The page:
How to Optimize your HubPages to Make Money
This Hub is all about how to maximize income on what I call "writerly" Hubs. It will help you if you're here because you love writing, but you'd like to make money, too!
It's important to remember that HubPages is a long-term strategy - what you write today will earn money in six months or a year, not right now (unless you're an expert at self-promotion). Hubs need to mature to reach their full potential. If you need cash flow now, your priority is to learn how to become a freelance writer selling articles - or get a job!
However, that doesn't mean you should give up on your Hubs. It may take only a few hours of "tweaking" to improve their earnings potential. Then they can simmer profitably on the back-burner while you're doing other things. So let's do it:
Step #1 - Prioritize your Hubs
Work on the Hubs that get the most traffic first. Go to the Statistics page and order the Hubs by Page Views (click on the "30 days" heading twice). Now either export the table into Excel, or print the screen, so you have a handy list of your Hubs with the highest-trafficked Hubs at the top.
Step #2: Allow Space for HubPages Ads
Advertising on HubPages doesn't always appear in exactly the same place on every Hub. HubPages uses Yieldbuild to work out the best positions. It makes sense, then, to make sure you leave space for those ads by splitting your text over several capsules.
It's also important to take a hard look at your Amazon and eBay capsules. If you can't find products directly relevant to the subject of the Hub, delete them - because they'll divert the reader's attention away from HP/Adsense ads, but you won't make sales from them.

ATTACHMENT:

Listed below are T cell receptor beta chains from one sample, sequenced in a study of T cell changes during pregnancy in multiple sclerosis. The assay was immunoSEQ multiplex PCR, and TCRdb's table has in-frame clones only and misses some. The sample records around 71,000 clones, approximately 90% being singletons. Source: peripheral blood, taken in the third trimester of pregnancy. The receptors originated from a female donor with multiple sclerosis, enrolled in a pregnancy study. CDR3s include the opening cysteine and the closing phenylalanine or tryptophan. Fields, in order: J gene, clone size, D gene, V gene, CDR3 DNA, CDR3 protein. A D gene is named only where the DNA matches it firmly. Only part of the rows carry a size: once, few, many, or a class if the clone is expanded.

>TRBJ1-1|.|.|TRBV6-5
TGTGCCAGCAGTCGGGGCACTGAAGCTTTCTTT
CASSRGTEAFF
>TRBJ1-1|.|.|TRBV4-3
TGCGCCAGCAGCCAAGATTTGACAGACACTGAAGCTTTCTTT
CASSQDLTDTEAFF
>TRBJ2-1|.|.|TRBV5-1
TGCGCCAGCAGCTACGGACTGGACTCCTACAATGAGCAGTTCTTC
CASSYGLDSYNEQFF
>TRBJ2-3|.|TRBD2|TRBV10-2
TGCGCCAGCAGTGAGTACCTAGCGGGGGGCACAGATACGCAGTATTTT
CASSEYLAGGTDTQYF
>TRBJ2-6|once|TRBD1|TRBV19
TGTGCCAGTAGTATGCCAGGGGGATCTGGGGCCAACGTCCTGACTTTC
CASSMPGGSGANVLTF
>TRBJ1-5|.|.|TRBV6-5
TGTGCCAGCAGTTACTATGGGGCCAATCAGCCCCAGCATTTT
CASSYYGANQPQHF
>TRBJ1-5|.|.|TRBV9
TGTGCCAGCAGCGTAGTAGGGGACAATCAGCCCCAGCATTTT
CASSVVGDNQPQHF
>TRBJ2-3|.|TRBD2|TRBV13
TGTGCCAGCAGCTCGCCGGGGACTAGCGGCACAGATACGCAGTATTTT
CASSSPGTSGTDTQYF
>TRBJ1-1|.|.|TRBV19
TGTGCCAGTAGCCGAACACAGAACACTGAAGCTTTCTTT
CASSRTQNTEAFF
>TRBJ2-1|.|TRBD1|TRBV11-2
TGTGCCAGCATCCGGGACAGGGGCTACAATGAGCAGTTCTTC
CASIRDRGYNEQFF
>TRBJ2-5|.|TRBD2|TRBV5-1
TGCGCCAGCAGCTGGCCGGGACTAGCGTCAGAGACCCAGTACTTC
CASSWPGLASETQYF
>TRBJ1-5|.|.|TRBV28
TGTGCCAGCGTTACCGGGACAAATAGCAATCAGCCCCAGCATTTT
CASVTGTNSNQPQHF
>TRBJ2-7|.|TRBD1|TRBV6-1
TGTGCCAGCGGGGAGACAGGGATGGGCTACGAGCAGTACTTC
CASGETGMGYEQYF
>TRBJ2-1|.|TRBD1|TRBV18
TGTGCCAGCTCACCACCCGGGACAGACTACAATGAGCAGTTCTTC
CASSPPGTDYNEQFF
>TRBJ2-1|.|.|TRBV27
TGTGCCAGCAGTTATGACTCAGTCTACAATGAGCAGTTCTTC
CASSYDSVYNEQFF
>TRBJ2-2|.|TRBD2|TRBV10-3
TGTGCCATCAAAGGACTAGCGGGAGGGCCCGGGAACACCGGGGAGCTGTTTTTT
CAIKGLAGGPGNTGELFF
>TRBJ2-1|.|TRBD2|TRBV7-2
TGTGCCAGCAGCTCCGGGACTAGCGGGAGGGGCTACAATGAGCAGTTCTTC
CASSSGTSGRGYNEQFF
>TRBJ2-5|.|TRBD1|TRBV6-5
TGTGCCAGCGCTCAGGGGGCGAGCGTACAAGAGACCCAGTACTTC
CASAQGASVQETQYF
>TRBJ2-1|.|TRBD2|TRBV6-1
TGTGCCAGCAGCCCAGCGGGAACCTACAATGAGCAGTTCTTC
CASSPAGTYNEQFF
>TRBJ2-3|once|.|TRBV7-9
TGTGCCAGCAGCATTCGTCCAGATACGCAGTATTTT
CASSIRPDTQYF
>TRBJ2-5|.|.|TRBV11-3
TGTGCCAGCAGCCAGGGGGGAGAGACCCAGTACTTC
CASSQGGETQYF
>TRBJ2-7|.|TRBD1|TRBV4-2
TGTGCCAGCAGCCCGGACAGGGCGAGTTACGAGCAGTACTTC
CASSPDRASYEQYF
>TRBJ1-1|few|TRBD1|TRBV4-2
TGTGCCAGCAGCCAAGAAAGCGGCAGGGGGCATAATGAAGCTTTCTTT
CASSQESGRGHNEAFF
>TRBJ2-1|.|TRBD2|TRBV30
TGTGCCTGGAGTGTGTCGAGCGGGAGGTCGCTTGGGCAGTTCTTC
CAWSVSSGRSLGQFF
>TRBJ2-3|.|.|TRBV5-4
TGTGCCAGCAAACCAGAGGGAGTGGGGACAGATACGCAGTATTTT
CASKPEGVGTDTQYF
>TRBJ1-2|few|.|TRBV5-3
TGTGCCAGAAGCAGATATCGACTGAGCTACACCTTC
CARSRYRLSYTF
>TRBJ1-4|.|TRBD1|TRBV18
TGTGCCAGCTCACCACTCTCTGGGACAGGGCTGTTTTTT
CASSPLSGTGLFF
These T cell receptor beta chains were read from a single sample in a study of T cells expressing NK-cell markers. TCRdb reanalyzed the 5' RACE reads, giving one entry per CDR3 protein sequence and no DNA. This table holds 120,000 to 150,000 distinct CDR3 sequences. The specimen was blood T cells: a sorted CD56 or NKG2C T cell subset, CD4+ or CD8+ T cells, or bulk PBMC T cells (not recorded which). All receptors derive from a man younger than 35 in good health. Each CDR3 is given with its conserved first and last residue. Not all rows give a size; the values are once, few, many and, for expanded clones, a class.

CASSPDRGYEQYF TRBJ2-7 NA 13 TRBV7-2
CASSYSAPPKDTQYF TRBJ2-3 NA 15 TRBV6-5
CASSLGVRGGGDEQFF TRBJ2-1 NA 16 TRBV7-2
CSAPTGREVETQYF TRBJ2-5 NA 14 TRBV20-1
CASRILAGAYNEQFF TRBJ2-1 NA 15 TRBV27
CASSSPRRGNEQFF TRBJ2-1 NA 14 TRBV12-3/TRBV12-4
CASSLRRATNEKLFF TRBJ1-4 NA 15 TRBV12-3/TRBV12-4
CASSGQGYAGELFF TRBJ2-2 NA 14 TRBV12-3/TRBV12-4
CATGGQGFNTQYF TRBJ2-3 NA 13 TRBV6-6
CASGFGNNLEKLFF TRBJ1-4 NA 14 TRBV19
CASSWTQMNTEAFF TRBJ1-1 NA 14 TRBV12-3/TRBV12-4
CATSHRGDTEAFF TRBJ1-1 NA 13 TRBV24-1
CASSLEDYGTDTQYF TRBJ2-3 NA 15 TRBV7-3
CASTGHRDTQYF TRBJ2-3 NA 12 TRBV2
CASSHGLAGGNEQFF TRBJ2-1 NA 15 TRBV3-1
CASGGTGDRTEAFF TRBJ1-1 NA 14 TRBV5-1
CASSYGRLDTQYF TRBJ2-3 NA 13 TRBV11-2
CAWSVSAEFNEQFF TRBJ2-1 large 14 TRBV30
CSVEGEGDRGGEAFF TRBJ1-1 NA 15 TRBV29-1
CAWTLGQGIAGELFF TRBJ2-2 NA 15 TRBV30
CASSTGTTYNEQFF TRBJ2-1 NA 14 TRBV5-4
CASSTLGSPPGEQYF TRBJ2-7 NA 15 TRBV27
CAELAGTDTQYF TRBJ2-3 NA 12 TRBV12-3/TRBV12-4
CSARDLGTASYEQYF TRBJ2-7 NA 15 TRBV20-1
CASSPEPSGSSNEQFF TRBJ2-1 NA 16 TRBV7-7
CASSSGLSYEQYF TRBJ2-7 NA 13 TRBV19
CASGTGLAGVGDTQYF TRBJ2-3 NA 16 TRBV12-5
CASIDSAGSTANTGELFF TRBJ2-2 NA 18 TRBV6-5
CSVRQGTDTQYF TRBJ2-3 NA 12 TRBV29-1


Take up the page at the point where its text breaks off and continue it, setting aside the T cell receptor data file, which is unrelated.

For instance, Bard of Ely has a Hub about the Black Madonnas of Tenerife.
- If it features books on the Black Madonna and Tenerife, he may make a sale.
- If it advertises books on the Canary Islands, it's less likely.
- Books on European travel - no chance!
- Luggage - he'd be at high risk of a Google slap for unrelated ads.
Tip: when you are logged in, you can't see all the ads above the fold, even in "Preview" mode. Log out and view your Hub, then you'll see how much advertising appears to outside visitors (and Google!).
Step #3 - Grab Your Reader Immediately
People are impatient. If they're not instantly convinced your Hub gives them what they're looking for, they will click back to Google and try the next search result. So the content at the top of your page must engage the reader - and remember, they can't see the summary.
Some people - one of the founders of HubPages included - recommend a full-width image at the top of your Hub to engage your readers. However, that tactic must be used with great caution.
The concept of the "hero shot" comes from retail websites which are selling products. If a reader arrives at a site looking for a pair of shoes and see a picture of some gorgeous shoes, it gives them confidence in the site. It's not always so easy to find the right photo for a Hub, and that's where the "hero shot" concept can backfire.